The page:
- Most people I have met or that have commented on this forum that travel ultra light are on shorter trips of five or less days or are traveling where retail stores have been readily available almost every day, or both. For example the ultra light bikepackers that I have seen doing single track were out for no more than three days.

- Food is heavy. I have carried over two and a half weeks of food at the start of one of my bike trips, that is not ultra light. I have done some two week long kayak trips where I started out with over 30 pounds of food when you include the weight of the dry bags it was in. On a flat water kayak trip like Lake Superior, there are are no hills so if I could get the weight of the canned goods in the boat, that did not slow me down like it would on a hilly bike trip.

Last summer I went backpacking for two weeks in Northern Minnesota. Hiking on a backpacking trail is pretty much the definition of social distancing. The segment that I planned to hike this year would mostly have been out of cell coverage and I would have needed a shuttle ride to get to the starting point. Due to the virus, my plans have changed, if I go I plan to stay where I have cell coverage and will be able to walk out to a road within a day. Unsure yet if I will avoid the shuttle, but since the shuttle might not even run, my initial planning is to avoid relying on it.

And if I do that backpacking trip, I will need to buy gas on the drive there and on the drive home. Fortunately, you can pay at the pump. I could do the entire trip with social distancing and not having to stop at any other places where I could pick up something contagious.
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Old 03-24-20, 12:10 PM
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All good points. Added advantage kayaking on a lake, plenty of water. Social distancing is shorthand for reduced interactions. Those interactions have a time dimension as well as a distance. Overtaking a walker on a MUP is probably not much of a danger even though you get inside the magic 6' radius (2 Meters, in the non US). Hand sanitizer is probably a good idea. I'm wondering about bunkhouses, dorms in hostels, and air B&Bs, and will campgrounds even be open?
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Old 03-24-20, 02:50 PM
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Originally Posted by Pratt View Post
... I'm wondering about bunkhouses, dorms in hostels, and air B&Bs, and will campgrounds even be open?
In USA a lot of govt campgrounds (state parks, etc.) are closed at this time, impossible to say what the future brings. In Wisconsin the state parks are open but the campgrounds within those parks remain closed until further notice.

Hostels, I have no clue, but I would avoid them myself at this time. That said, I normally am a regular hostel user on bike tours, stayed in three different hostels on my tour last summer. You could check the HI website and see what they are saying.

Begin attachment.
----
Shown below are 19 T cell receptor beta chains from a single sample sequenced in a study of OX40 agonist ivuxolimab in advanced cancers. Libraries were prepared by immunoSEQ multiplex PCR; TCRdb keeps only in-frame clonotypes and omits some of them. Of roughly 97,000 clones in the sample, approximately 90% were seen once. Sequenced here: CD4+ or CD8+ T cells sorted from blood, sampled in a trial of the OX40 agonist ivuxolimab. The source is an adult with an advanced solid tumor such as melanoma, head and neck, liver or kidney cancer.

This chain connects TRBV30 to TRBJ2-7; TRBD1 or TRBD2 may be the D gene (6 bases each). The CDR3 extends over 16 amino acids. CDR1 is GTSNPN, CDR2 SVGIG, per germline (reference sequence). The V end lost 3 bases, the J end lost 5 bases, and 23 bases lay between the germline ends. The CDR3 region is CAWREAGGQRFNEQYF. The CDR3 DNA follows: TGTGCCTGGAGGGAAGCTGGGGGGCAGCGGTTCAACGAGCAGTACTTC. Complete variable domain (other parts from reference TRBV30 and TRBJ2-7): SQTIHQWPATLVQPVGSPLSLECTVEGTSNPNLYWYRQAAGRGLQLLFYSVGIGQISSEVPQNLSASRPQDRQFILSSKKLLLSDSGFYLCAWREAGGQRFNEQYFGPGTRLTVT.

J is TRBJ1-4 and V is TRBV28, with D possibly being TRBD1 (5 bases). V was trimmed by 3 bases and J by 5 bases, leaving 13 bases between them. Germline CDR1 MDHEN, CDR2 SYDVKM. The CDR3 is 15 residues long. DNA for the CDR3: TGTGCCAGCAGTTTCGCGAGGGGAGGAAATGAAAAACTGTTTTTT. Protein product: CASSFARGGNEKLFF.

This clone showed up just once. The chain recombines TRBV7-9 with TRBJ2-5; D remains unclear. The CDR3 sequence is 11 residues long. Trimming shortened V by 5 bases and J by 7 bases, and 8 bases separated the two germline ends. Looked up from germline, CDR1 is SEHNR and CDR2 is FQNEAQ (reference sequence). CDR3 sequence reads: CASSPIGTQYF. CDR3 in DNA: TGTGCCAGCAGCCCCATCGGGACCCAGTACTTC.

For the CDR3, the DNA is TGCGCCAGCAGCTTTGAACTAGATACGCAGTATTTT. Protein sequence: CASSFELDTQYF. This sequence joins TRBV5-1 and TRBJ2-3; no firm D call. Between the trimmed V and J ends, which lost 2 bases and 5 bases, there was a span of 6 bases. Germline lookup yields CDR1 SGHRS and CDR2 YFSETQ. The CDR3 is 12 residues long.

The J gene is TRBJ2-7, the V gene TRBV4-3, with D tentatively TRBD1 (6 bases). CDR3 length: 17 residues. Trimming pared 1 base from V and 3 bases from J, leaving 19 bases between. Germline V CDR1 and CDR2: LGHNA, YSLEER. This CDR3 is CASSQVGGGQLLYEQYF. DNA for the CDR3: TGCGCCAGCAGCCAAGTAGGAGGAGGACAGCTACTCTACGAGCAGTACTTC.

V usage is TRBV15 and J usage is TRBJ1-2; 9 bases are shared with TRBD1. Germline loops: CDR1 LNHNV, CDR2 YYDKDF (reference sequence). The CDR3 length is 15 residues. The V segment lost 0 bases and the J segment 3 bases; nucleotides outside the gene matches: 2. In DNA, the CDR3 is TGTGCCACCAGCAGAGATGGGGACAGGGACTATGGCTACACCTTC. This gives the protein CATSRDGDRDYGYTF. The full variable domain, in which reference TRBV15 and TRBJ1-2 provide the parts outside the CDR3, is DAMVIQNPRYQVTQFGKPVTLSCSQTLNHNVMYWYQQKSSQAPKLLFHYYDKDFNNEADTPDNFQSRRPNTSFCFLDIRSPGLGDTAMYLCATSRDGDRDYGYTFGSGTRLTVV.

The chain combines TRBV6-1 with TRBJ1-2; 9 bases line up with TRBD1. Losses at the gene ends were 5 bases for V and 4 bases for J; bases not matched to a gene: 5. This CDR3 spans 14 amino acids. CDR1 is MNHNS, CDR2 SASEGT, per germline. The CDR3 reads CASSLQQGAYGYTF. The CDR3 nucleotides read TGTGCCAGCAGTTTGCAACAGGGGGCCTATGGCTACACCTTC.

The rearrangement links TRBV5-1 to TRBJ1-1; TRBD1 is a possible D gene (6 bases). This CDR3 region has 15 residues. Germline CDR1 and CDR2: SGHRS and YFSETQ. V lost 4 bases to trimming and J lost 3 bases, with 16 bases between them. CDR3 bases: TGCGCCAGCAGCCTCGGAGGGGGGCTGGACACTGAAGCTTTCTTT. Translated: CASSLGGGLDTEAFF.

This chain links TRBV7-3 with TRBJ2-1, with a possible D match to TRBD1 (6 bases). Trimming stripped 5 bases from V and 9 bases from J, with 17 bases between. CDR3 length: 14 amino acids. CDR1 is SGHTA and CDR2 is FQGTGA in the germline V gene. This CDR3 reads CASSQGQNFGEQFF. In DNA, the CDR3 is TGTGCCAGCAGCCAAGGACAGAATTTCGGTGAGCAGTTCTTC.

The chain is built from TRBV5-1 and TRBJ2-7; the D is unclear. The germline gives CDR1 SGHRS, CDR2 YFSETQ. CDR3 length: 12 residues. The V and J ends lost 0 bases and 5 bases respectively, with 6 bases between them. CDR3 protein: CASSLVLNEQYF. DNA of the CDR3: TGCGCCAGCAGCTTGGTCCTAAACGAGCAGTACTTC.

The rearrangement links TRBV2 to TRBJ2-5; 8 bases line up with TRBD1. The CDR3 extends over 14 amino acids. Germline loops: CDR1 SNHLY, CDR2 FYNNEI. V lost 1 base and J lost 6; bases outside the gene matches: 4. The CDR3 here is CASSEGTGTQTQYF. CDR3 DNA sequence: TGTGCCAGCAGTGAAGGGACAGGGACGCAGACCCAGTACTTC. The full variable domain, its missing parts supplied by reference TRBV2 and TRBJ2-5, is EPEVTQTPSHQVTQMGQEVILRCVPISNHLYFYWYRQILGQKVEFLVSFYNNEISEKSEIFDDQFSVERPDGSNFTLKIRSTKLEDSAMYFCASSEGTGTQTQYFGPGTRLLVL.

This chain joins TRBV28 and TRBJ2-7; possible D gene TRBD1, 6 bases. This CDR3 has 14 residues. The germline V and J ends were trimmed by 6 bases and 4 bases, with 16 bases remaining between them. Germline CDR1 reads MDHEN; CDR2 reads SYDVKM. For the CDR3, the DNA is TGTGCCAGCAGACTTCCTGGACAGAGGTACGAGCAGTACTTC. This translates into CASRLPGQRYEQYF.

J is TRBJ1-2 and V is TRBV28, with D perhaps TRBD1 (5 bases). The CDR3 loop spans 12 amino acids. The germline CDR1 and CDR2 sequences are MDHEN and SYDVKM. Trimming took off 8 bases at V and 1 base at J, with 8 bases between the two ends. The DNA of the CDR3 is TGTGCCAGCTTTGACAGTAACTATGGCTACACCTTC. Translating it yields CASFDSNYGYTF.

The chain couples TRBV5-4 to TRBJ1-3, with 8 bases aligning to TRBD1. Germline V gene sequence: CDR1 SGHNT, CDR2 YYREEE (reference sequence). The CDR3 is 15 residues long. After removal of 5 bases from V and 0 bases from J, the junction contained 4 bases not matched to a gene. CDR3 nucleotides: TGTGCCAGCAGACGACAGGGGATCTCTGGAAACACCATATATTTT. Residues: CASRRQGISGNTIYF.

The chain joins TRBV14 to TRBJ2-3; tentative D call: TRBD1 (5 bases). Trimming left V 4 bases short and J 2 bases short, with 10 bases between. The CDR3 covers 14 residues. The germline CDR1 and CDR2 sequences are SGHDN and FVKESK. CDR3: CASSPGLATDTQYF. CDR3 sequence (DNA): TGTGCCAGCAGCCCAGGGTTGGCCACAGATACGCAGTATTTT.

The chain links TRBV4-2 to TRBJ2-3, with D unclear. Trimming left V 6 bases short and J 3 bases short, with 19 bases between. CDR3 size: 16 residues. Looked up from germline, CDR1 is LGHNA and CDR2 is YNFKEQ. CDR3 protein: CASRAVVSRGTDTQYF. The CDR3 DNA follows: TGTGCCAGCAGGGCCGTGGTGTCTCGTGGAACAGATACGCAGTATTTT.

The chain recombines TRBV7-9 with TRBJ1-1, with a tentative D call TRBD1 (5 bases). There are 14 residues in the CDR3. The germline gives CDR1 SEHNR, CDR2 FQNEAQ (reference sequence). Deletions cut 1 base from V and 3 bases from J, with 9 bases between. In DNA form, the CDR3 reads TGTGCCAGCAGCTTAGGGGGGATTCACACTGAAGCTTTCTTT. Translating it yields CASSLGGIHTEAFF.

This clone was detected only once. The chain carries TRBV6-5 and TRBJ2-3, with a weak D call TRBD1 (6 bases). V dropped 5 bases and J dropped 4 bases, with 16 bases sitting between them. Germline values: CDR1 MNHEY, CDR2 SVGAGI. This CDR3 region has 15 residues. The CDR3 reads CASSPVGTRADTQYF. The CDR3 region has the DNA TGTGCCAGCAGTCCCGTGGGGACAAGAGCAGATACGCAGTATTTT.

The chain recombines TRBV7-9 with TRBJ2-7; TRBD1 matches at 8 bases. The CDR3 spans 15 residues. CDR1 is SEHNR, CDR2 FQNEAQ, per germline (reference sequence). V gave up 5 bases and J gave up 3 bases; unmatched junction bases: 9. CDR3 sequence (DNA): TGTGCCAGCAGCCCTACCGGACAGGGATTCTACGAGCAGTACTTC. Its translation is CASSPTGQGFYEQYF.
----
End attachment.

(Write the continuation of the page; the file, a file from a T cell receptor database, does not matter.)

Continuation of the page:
I would even be nervous about motels considering that the virus can live over two weeks on surfaces.
https://www.cnbc.com/2020/03/23/cdc-...gers-left.html

I think any trips I do this year will be 100 percent camping.
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Old 03-25-20, 03:26 AM
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Great video. Lots of off topic over reaction in thread to someone thinking about their gear list.

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Old 03-25-20, 03:37 AM
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I agree that it might be a good time for some to tweak their packing lists and maybe dream about future trips, but probably not any time real soon. Me, my list has been tweaked a million times and with no bike trip in the near future I don't have much interest in doing that again at this point in time. To be honest I have even lost interest in dreaming about future bike trips at this point.
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Old 03-25-20, 09:05 AM
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Originally Posted by BigAura View Post
Until you're in the Covid-recovered-group doing a tour is a bad idea and overly self-centered(IMO).

Possible Exception: Touring in remote area, with zero-interaction with others. Which means bringing everything you need for the entire tour. Of course ultra-lightweight is out of the question.
I agree, it might not be a problem if one is 100% self-supporting. Bring 100% of the food one needs for the 2/3 day out and back ride. Is one riding from the doorstep, park & ride, or planning on taking public transportation?

NYC is one of the biggest Coronavirus hotspots in that nation. Please don't spread it.

Ride out and back without any contact and you're OK. Don't stop in stores, or "hang out" around others.

==============

As far as gear, did I miss the personal hiegene products?

Personally I have no need for CO2 cartridges.

Couple of spokes, nipples, a spoke wrench, and a chain tool are useful for me. Again, plan on being 100% self-supporting. Tire boot provisions?
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Old 03-28-20, 05:18 PM
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Originally Posted by CliffordK View Post